ninth symphony films - movie reviews

GIGLI (2003)

DIRECTOR  -  martin brest

RATED  -  r

GENRE  -  comedy?

LENGTH  -  96 minutes

RELEASED  -  1 august 2003

DISTRIBUTOR  -  columbia pictures


ESTIMATED BUDGET  -  $54,000,000
gigli - a shot from the film


buy the dvd from gigli at

buy the dvd from gigli at

a sexist hitman is thrown unwillingly into a job with another hitman, who happens to be a woman, and a war of wills results.

after working together on gigli, lopez and affleck worked again as a couple on "jersey girl," a kevin smith film.


picture from gigli

picture from gigli

picture from gigli


zero out of four possible stars

There comes a time when morbid curiosity overwhelms our more intelligent faculties and we partake in some sort of medieval torture that has the capability to give nightmares to even the most hardened criminal. Gigli is that torture. It is something that is impossible to understand because of all its insurmountable and horrific mistakes and begs to be dissected by scholars.

Because Ben Affleck and Jennifer Lopez are the "couple of the moment" in Hollywood, this film will receive a certain amount of attention simply on the basis of their fame. More attention will come from potential viewers who have seen the less than tepid reviews this film has garnered from nearly the entire population of film critics in the United States. And while the critical opinion of a film should not be the final word on whether one should attend a film (the opinions of friends should also factor in), it's rare that a film will be reviled by every single critic. But in a film full of mistakes, it's just too hard to find anything worth recommending about Gigli.

The first mistake made by the producers of this film was their choice of title. When even the "Moviefone" guy pronounces the title wrong (when I checked for times, Mr. Moviefone pronounced the title wrong...), you know you've slipped up somewhere. The second mistake was in their choice of score. Popping into the film at the strangest moments, the score, which, if separated from the film might be worth a listen, was inserted at so many inopportune moments that one wonders if the score was actually composed with this film in mind. It sounds like a temporary track or a few stolen cues of music used over and over by the director.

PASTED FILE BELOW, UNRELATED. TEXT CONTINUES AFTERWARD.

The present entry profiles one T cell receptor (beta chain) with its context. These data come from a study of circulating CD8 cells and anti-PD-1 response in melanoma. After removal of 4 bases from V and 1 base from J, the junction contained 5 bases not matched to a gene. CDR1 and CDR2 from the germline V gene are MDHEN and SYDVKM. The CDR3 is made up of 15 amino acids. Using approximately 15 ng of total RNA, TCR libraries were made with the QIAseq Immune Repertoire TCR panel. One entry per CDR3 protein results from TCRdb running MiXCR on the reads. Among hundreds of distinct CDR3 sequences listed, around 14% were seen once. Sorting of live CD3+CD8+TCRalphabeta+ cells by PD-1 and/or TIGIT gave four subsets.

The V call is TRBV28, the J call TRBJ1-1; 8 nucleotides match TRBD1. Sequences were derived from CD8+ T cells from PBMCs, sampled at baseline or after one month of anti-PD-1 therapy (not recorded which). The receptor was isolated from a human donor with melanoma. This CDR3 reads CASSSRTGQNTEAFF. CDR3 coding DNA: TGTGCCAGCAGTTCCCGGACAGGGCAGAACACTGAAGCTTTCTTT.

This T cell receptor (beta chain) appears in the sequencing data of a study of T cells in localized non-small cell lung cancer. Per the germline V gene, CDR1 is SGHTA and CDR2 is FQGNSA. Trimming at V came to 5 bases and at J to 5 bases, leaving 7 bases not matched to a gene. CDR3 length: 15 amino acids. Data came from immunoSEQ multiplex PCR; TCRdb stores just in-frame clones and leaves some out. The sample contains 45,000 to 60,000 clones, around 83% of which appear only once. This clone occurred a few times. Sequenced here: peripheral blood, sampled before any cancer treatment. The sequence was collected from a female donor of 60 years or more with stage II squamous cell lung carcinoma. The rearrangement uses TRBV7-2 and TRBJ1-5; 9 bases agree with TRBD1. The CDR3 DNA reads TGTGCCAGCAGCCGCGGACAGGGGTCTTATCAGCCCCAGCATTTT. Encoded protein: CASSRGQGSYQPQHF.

Never mind that the same theme repeats endlessly in a Kenny G-esque refrain that will make all viewers beg for ear plugs, but the person responsible for editing the score into the film also took the liberty of "telling" the audience how to feel at any given moment. If we're supposed to be heart-warmed, the music is sticky sweet. If we're supposed to shed a tear, the music swells to a rather high octave of heavy strings. It's more than irritating to be told, point blank, how one should feel about a particular scene.

Although the score might have been more suitable for another film, there would be no piece of celluloid suitable for the monstrosity that the hairdresser on the set created for Ben Affleck's head. Affleck's bouffant hair-do would probably garner its own zip code if it were to exist in the real world. One of the biggest laughs of the film comes from a scene where Affleck runs his hand through his hair in frustration after which it pops right back into its original shape. This amusing incident happens more than once over the duration of the film.

As far as the acting abilities of the cast, nearly every actor has demonstrated his or her prowess in front of the camera in past films. It doesn't even need to be said that minor supporting actors Christopher Walken and Al Pacino make interesting visits into the film (they each have exactly one scene), and the performance of Justin Bartha as the retarded boy seems to have been completed with a suitable amount of talent. But perhaps it's foolish to berate the actors in the film, as all the blame should not rest on their shoulders. As well as giving the screenwriter a firm boot in the hind end, the editor of this film should be granted the same privilege.

Every single character has an overly long scene in the film where they spout some strange insanity about the proverbial ups and downs of relationships and the speeches just turn into dissertations that should have been left on the cutting room floor. At one point, Jennifer Lopez has a scene where she talks with Affleck about the superiority of the female side of the race (after Affleck's speech on the same subject) and the scene feels as though it's at least 10 minutes long.

There's nothing to be done in the face of a scene like that other than shake one's head in disbelief that it goes on for so long. And though the script should have been burned long before this film went into production, Lopez should be given some credit for performing the role as well as could be expected in the face of such hideous dialogue. Affleck, on the other hand, took his character completely out of control and was probably mis-cast as Gigli.

It's possible that the film started out well on paper but just suffered in the translation to the screen. And though the basic idea might have been a worthy subject in the hands of a capable screenwriter, the abusive and misogynistic dialogue has the capability to make viewers of both sexes cringe in disgust. "Larry Gigli" is a despicable character and it is a complete mystery to this reviewer why Jennifer Lopez's character of "Ricki" would so easily quit her lifestyle and fall in love with him. Though their relationship may be sizzling off screen, the pairing of Jennifer Lopez and Ben Affleck on screen does nothing for the heart of the viewer. This film is not a romance. It is a tragedy.

Review by Kelsey Wyatt.

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